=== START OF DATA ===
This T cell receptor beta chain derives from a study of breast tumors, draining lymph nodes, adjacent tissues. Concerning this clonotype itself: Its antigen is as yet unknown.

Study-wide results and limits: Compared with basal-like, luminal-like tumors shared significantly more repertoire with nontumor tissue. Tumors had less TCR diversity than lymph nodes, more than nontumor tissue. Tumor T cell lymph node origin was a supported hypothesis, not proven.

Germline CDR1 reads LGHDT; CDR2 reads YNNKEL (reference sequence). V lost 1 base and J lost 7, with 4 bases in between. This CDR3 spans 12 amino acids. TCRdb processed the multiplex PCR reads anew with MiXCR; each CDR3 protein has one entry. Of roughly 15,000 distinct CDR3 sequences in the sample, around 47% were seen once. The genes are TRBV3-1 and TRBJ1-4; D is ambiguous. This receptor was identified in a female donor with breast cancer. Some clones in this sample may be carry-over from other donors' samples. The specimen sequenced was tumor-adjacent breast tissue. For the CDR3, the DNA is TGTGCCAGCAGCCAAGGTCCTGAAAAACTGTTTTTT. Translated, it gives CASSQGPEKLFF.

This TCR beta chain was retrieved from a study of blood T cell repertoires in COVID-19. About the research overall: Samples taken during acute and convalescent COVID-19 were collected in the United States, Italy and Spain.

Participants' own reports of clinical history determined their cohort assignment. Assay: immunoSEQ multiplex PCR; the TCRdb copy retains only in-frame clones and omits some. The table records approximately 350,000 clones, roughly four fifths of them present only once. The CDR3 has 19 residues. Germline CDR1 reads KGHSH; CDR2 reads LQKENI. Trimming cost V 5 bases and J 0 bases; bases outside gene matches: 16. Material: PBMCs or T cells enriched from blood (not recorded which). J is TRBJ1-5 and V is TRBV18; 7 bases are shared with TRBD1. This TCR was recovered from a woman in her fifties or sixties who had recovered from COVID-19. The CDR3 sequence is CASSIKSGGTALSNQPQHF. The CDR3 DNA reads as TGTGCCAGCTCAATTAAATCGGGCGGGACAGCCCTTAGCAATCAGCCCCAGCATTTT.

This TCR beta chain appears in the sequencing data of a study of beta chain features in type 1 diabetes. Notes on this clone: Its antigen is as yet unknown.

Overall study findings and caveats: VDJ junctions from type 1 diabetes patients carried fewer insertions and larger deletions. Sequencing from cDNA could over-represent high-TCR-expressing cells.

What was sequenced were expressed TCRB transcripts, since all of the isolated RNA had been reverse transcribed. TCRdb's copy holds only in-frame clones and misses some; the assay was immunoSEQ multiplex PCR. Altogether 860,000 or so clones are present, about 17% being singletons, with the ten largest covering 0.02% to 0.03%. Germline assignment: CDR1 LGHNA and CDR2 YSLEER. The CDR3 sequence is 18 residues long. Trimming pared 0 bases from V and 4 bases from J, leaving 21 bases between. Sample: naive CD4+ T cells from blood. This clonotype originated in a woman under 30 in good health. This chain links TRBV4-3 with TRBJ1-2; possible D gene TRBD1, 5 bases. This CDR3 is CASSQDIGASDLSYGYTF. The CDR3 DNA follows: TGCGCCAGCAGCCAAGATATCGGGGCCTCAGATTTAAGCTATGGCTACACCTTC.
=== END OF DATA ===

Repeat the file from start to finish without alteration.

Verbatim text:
This T cell receptor beta chain derives from a study of breast tumors, draining lymph nodes, adjacent tissues. Concerning this clonotype itself: Its antigen is as yet unknown.

Study-wide results and limits: Compared with basal-like, luminal-like tumors shared significantly more repertoire with nontumor tissue. Tumors had less TCR diversity than lymph nodes, more than nontumor tissue. Tumor T cell lymph node origin was a supported hypothesis, not proven.

Germline CDR1 reads LGHDT; CDR2 reads YNNKEL (reference sequence). V lost 1 base and J lost 7, with 4 bases in between. This CDR3 spans 12 amino acids. TCRdb processed the multiplex PCR reads anew with MiXCR; each CDR3 protein has one entry. Of roughly 15,000 distinct CDR3 sequences in the sample, around 47% were seen once. The genes are TRBV3-1 and TRBJ1-4; D is ambiguous. This receptor was identified in a female donor with breast cancer. Some clones in this sample may be carry-over from other donors' samples. The specimen sequenced was tumor-adjacent breast tissue. For the CDR3, the DNA is TGTGCCAGCAGCCAAGGTCCTGAAAAACTGTTTTTT. Translated, it gives CASSQGPEKLFF.

This TCR beta chain was retrieved from a study of blood T cell repertoires in COVID-19. About the research overall: Samples taken during acute and convalescent COVID-19 were collected in the United States, Italy and Spain.

Participants' own reports of clinical history determined their cohort assignment. Assay: immunoSEQ multiplex PCR; the TCRdb copy retains only in-frame clones and omits some. The table records approximately 350,000 clones, roughly four fifths of them present only once. The CDR3 has 19 residues. Germline CDR1 reads KGHSH; CDR2 reads LQKENI. Trimming cost V 5 bases and J 0 bases; bases outside gene matches: 16. Material: PBMCs or T cells enriched from blood (not recorded which). J is TRBJ1-5 and V is TRBV18; 7 bases are shared with TRBD1. This TCR was recovered from a woman in her fifties or sixties who had recovered from COVID-19. The CDR3 sequence is CASSIKSGGTALSNQPQHF. The CDR3 DNA reads as TGTGCCAGCTCAATTAAATCGGGCGGGACAGCCCTTAGCAATCAGCCCCAGCATTTT.

This TCR beta chain appears in the sequencing data of a study of beta chain features in type 1 diabetes. Notes on this clone: Its antigen is as yet unknown.

Overall study findings and caveats: VDJ junctions from type 1 diabetes patients carried fewer insertions and larger deletions. Sequencing from cDNA could over-represent high-TCR-expressing cells.

What was sequenced were expressed TCRB transcripts, since all of the isolated RNA had been reverse transcribed. TCRdb's copy holds only in-frame clones and misses some; the assay was immunoSEQ multiplex PCR. Altogether 860,000 or so clones are present, about 17% being singletons, with the ten largest covering 0.02% to 0.03%. Germline assignment: CDR1 LGHNA and CDR2 YSLEER. The CDR3 sequence is 18 residues long. Trimming pared 0 bases from V and 4 bases from J, leaving 21 bases between. Sample: naive CD4+ T cells from blood. This clonotype originated in a woman under 30 in good health. This chain links TRBV4-3 with TRBJ1-2; possible D gene TRBD1, 5 bases. This CDR3 is CASSQDIGASDLSYGYTF. The CDR3 DNA follows: TGCGCCAGCAGCCAAGATATCGGGGCCTCAGATTTAAGCTATGGCTACACCTTC.